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Go Plain For More Fall Walleyes

The plain rig consists of a simple bottom bouncer with a plain fluorocarbon snell and hook attached, with the hook baited with a nightcrawler.

By Mike Frisch

Jigs and slip-sinker livebait rigs are two “go to” lures for lots of anglers who target walleyes in September and October.  While those two lure presentations certainly put fall walleyes in boats and livewells, another rig, one I call the “plain rig,” has produced even better catches for me during recent falls.

The plain rig consists of a simple bottom bouncer with a plain fluorocarbon snell and hook attached, with the hook baited with a nightcrawler.  Pulling this rig over and around traditional fall fishing hotspots like sharp drop-offs, points, and along the edges of humps and sunken islands will often trigger aggressive bites from any walleyes holding on that structure.  Why?  While I can’t be sure, I think the stop and go, stuttering action a bottom bouncer imparts to a bait triggers reactionary walleye strikes.  Plus, because I use a least a 2 ounce bottom bouncer and fish quickly, my bait is simply in front of more fish during a fishing day than when fishing a traditional method.   While walleye fishing wisdom says jigging and rigging slowly in the fall is the way to go, I have learned that walleyes – even in water in the low 50-degree range – will aggressively bite a quickly fished plain rig.

As noted, a 2-ounce bouncer works well, particularly in waters up to about 30 feet deep.  If fishing deeper, however, I prefer a 3 or even 4 ounce model.  A key to this method is fishing the bouncer as vertically as possible while still maintaining bottom contact and a heavy bouncer ensures the bouncer stays tight to bottom.  Plus, as mentioned above, another key to the rig is pulling it quickly (.8 mph to 1.0 mph is often the sweet spot) and again a heavy bouncer allows this.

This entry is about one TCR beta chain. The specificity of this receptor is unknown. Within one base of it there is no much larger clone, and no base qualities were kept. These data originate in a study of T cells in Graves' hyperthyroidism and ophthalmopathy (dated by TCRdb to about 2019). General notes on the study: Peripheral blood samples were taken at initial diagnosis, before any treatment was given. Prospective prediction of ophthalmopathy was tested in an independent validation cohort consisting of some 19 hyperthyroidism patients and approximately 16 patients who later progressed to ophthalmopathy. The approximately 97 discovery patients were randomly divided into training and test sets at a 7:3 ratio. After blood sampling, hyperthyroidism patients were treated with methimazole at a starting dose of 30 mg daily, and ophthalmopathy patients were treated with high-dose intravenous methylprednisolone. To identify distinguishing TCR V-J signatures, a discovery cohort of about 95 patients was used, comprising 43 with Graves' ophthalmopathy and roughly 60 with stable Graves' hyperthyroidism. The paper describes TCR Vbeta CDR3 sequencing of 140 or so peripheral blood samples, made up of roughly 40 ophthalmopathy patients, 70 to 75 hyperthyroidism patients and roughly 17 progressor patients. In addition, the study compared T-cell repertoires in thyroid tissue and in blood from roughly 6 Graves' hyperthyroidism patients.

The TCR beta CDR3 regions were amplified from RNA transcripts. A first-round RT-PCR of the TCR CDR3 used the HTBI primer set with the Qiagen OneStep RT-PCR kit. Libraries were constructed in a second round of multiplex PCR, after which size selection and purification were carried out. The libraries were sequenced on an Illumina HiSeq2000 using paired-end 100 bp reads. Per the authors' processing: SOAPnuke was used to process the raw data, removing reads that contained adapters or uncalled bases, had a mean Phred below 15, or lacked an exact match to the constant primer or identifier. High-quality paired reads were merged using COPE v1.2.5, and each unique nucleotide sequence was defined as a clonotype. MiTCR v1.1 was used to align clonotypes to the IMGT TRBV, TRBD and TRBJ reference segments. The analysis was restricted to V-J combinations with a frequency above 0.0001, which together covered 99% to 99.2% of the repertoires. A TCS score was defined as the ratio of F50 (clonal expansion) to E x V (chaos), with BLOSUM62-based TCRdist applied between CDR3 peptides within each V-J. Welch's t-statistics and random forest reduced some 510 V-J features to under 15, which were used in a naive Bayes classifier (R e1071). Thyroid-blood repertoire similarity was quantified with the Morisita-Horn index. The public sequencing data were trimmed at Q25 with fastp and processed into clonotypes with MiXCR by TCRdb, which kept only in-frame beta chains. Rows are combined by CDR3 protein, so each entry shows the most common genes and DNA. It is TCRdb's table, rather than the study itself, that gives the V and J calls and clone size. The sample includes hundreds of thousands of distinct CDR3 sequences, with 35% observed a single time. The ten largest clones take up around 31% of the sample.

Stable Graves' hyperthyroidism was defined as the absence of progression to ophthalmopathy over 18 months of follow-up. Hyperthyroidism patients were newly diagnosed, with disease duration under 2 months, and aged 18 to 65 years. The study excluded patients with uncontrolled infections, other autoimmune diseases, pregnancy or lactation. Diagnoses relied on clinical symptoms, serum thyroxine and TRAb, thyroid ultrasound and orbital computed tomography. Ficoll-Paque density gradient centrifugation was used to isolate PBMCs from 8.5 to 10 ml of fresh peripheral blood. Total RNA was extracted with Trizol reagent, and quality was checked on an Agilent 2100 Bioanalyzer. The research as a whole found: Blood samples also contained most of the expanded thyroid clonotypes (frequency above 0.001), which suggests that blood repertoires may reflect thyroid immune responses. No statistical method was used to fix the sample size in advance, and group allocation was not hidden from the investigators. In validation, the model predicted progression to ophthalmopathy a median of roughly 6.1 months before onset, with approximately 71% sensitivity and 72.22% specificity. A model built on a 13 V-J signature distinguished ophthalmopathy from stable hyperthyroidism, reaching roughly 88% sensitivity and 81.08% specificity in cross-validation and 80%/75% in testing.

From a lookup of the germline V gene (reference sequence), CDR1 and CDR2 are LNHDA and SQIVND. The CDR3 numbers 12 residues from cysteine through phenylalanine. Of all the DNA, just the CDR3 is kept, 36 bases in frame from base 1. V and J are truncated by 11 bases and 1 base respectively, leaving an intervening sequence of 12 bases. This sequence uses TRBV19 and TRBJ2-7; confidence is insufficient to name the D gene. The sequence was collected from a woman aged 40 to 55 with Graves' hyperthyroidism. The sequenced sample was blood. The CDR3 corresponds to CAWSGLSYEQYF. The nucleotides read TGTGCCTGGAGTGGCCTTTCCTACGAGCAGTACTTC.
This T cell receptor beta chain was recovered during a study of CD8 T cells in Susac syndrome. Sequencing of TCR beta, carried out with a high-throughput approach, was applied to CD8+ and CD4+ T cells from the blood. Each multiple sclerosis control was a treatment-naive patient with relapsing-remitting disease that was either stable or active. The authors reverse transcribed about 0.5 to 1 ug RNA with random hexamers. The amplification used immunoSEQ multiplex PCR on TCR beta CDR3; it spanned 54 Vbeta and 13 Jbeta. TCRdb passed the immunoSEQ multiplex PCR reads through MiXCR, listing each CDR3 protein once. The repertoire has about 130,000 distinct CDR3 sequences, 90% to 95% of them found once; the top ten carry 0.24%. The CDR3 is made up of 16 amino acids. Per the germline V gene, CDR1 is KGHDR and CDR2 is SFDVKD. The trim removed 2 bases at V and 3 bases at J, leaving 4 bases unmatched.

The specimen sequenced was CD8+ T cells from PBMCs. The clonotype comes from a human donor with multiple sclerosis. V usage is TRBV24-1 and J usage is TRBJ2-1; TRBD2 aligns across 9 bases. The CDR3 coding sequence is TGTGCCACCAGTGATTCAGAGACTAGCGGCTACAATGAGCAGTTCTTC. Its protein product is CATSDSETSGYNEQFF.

As for the rod and reel set-up, I use a medium action 7 foot baitcast model.  Lew’s in fact, has just such a rod in their Speed Stick line; a 7 footer that was designed with bottom bouncer fishing in mind.  The rod features a cork handle and has a sensitive tip, but with good backbone to support a heavy bouncer.  Not only is it perfect for plain rig fishing but it’s very affordable too.  I match it with a lightweight Speed Spool reel spooled with 15-pound CONTRA braid.  Braid is low stretch and sensitive so I can feel for bottom transitions and have the hook-setting power needed when fishing deep water.  As for the snell, I like the low visibility of fluorocarbon and tie my 42 inch long snells with 10-pound CONTRA fluorocarbon.  

Once rigged, I usually cruise likely walleye holding spots like those noted above with an eye on my depthfinder looking for the telltale “marks” of walleyes.  Once found, I drop the rig to the bottom, let out just enough line to keep it there and kick my trolling motor in gear.  When a walleye hits, I simply slide the rod tip back to the fish and count to about 4 before sweep-setting the hook.

If hooking more walleyes is your goal this fall, consider the plain rig and the suggestions offered above.  You might just find yourself with a bunch of aggressive walleyes in your livewell by day’s end!

As always, remember to include a youngster in your next outdoors adventure!

Mike Frisch hosts the popular Fishing the Midwest TV series on the Sportsman Channel and several other networks as well.  Visit www.fishingthemidwest.com to see all things Fishing the Midwest.

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